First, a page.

Orlando, Fla. — You have probably seen in the news, the recent case of Kentucky Fried Chicken having to shut down nine hundred restaurants in the United Kingdom due to a shortage of their most important ingredient, the one that people love: Chicken!
The reason: a collision involving seven vehicles took place between junctions two and three of the M6. One man was killed, and two others injured. Police closed off the area between the two junctions to investigate, and eventually arrested a man on suspicion of causing death by dangerous driving. Shortly afterwards, a pair of lorries collided near junction one, although neither driver was injured. These three junctions are in the vicinity of Rugby, where DHL's warehouse is located. With its lorries getting stuck in the traffic as soon as they left the depot, and no other locations to send deliveries from, the delays that would lead to the KFC chicken shortage began here.
As a business owner, you probably may be wondering whether their insurance will kick-in to save them from such a chaotic situation. The supply chain insurance is a type of coverage that is still evolving, given the complex environment in which most businesses operate and tends to fall under business interruption insurance.
A business interruption standard policy would mostly be limited to an interruption coming from property damage.
The introduction of contingent business interruption brought the provision for limited cover in other types of scenarios. Lately, insurance companies started selling specific supply chain cover, which can be triggered by disruptions in the insured’s supply chain which have a negative impact on the business.
Unfortunately, these policies have been developed so recently that many businesses are completely unaware that they are now available in the market.
So, how it happened?
Just imagine, this all happened because the famous chicken couldn’t cross the road. They changed the company that was in charge of their logistics with one single warehouse vs. the six warehouse locations they used to be serviced with by their previous logistics partner.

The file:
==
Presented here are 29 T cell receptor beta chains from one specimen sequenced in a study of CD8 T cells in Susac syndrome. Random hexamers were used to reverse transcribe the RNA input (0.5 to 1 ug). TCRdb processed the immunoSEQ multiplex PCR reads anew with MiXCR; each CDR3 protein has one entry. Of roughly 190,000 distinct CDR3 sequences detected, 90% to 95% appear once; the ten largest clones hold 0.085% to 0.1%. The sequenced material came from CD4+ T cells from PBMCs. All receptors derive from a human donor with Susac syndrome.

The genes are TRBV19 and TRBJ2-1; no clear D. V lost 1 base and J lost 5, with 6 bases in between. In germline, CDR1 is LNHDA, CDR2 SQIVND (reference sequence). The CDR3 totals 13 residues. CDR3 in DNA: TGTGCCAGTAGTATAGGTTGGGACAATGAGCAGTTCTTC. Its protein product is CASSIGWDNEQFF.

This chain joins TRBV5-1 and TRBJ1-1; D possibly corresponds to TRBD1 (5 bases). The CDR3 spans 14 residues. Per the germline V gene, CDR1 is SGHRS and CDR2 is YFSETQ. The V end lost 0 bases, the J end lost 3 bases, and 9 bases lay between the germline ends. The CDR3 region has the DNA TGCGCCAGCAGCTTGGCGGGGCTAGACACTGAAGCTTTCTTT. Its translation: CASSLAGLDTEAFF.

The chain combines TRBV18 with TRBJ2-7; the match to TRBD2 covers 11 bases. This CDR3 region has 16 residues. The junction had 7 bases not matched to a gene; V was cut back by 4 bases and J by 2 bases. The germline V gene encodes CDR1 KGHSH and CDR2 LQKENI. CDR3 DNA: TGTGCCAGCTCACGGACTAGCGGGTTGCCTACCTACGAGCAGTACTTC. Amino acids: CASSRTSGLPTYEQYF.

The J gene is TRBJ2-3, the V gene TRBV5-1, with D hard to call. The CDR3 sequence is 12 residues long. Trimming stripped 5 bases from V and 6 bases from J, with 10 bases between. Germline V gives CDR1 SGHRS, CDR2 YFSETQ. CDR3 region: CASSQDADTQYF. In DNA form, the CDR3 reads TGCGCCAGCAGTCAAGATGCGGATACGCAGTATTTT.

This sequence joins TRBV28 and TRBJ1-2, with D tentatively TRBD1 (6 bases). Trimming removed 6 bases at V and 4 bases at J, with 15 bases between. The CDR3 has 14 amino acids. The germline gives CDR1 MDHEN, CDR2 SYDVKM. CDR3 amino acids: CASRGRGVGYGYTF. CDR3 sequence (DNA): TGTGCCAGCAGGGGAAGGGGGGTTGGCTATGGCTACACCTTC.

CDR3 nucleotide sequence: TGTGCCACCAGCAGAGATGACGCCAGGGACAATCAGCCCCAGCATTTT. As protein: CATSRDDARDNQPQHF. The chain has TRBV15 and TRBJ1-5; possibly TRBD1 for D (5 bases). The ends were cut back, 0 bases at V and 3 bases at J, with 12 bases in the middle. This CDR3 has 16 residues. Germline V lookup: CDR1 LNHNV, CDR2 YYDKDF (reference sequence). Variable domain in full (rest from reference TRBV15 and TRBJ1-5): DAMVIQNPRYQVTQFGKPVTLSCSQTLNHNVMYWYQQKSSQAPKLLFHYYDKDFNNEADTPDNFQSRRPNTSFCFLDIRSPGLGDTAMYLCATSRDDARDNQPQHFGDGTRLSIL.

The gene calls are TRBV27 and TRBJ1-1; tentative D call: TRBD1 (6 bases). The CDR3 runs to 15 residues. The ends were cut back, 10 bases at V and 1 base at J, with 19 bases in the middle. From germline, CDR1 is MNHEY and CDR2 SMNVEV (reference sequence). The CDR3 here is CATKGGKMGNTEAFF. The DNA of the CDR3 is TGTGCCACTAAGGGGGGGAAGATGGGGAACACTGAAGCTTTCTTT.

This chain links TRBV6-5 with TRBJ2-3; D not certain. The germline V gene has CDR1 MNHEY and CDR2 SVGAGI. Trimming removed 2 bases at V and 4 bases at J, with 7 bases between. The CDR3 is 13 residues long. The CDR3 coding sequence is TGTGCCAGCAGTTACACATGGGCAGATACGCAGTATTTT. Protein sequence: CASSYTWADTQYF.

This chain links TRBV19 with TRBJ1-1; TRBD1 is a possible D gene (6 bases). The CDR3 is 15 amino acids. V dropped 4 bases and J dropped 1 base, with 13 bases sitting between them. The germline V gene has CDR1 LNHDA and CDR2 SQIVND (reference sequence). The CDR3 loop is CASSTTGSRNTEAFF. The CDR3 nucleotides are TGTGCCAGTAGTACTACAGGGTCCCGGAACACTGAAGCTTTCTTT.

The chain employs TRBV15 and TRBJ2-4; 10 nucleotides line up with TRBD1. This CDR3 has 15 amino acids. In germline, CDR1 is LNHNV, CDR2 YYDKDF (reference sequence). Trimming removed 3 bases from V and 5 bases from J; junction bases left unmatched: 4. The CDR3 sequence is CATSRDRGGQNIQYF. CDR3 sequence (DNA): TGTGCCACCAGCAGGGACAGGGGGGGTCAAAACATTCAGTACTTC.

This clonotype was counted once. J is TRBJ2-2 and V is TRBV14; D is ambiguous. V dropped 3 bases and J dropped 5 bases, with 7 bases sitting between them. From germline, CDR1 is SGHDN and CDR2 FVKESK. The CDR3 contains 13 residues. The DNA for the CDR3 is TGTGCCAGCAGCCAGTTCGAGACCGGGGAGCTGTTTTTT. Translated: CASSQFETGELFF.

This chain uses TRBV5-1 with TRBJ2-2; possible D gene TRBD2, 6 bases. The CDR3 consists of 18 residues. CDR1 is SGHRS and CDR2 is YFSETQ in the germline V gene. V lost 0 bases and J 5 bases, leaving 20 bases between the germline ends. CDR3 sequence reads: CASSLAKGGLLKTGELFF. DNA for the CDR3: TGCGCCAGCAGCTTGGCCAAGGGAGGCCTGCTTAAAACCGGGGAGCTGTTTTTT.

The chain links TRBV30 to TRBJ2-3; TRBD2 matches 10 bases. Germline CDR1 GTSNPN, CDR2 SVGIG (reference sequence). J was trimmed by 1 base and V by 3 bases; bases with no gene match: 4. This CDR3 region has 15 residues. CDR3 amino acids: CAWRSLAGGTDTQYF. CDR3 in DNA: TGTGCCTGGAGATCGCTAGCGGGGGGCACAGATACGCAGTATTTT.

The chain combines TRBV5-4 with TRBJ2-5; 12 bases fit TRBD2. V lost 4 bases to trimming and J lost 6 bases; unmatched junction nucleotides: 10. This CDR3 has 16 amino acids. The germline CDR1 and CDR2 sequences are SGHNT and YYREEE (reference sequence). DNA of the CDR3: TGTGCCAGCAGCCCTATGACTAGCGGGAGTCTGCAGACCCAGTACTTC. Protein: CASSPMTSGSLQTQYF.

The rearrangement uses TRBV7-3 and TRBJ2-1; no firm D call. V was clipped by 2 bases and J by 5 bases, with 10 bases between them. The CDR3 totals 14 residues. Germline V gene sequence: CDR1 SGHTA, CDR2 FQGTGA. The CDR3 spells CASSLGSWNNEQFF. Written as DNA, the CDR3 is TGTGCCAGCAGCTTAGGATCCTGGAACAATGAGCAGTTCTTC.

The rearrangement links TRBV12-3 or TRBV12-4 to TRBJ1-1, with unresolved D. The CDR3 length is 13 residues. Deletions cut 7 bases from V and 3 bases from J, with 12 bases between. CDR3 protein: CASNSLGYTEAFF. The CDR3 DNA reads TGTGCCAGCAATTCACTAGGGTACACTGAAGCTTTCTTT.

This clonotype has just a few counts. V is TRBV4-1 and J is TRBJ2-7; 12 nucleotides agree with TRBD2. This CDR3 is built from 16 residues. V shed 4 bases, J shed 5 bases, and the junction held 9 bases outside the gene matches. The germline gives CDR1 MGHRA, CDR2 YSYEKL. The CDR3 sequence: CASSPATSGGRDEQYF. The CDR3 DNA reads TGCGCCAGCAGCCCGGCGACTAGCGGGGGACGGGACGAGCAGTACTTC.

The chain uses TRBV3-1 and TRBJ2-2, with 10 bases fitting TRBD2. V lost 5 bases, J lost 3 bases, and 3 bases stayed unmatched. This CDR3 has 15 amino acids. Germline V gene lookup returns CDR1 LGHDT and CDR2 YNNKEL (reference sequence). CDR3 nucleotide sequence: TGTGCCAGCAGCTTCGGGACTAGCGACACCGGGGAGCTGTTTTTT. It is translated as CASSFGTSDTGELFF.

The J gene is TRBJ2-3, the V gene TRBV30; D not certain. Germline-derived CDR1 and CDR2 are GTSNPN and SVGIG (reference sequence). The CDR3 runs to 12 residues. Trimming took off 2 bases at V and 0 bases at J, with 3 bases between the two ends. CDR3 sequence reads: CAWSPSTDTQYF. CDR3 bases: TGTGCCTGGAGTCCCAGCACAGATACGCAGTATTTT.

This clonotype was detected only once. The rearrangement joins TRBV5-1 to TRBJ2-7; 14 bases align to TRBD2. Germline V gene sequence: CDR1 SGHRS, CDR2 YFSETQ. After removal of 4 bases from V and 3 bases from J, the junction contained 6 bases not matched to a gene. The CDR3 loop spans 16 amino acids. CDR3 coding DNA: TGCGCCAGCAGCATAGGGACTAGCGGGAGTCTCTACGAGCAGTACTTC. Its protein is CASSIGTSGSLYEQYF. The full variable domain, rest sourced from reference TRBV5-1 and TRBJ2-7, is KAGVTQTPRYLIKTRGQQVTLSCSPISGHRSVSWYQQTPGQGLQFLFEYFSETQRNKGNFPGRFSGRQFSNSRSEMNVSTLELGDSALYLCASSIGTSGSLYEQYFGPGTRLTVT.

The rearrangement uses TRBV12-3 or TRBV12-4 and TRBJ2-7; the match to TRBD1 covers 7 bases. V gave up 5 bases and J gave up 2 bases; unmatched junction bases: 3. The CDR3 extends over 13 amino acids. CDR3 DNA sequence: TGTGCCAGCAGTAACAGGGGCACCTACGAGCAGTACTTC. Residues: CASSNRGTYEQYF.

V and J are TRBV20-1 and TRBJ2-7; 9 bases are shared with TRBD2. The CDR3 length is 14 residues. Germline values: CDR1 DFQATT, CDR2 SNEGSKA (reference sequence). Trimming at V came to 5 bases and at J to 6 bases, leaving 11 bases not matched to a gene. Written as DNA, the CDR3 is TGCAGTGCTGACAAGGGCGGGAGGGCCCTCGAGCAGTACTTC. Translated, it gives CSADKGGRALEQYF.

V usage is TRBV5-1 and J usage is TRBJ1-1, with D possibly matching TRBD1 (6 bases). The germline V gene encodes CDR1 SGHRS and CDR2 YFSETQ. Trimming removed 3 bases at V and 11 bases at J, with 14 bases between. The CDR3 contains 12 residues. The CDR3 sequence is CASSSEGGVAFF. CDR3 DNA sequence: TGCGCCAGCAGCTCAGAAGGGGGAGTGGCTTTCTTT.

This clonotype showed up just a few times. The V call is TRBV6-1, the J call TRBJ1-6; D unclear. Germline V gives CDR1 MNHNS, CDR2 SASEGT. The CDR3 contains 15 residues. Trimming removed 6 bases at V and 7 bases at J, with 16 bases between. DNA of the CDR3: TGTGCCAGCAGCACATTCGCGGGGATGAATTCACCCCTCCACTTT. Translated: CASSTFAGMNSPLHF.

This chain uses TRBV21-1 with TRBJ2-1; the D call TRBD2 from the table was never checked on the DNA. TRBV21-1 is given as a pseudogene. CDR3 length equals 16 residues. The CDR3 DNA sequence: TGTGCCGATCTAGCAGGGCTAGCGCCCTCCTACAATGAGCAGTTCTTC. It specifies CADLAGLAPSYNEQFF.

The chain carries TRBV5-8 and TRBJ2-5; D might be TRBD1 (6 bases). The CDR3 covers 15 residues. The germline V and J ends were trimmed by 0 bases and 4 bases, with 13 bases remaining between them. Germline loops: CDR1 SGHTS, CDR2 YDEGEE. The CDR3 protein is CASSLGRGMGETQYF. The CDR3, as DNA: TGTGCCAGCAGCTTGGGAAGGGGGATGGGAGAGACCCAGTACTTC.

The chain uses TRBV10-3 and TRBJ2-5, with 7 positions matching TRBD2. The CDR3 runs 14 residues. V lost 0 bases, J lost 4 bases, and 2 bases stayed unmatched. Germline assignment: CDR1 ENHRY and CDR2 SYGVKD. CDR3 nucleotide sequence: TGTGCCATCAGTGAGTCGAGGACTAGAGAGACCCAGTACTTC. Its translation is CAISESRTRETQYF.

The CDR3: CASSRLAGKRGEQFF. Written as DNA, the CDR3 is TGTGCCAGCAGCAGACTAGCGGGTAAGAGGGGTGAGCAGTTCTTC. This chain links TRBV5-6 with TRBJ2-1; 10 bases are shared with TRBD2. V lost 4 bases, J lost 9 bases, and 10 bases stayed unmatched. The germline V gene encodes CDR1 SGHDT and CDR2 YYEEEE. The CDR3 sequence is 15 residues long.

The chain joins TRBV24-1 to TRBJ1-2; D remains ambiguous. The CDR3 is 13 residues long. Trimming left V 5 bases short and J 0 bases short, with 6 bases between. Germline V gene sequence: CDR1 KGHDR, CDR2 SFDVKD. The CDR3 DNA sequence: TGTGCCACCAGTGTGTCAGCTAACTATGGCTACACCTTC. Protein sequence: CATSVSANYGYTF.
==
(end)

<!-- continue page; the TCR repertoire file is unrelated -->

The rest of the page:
Disruption is fairly common in supply chains it isn’t noticeable because only a small number of locations or a certain item would be affected. In KFC's case, with its specialized menu and single warehouse, the problem was much larger, and quickly noticed by customers. Note that Britain happens to be Europe’s largest market for fast-food chicken and the fifth biggest market for KFC.
Most business owners still don’t have an idea of the importance of a reliable supply chain which can make or break the rules of the game as it happened to KFC. The competition seems to be no longer between individual companies but between who is better prepared to counteract these types of logistics incidents.
In terms of customers reactions nothing has been left out of the table.
John Boulter, a managing director for DHL, said in a statement that the company was working hard with another partner in the supply chain, QSL, to rectify the “unforeseen interruption of this complex service.”
He added that, “Whilst we are not the only party responsible for the supply chain to KFC, we do apologize for the inconvenience and disappointment caused to KFC and their customers by this incident.”
On the other hand— GMB, a trade union, said it had warned the company against making the switch, and that the closing of a Bidvest (KFC’s former distributor) depot after it lost the contract had resulted in the loss of 255 jobs.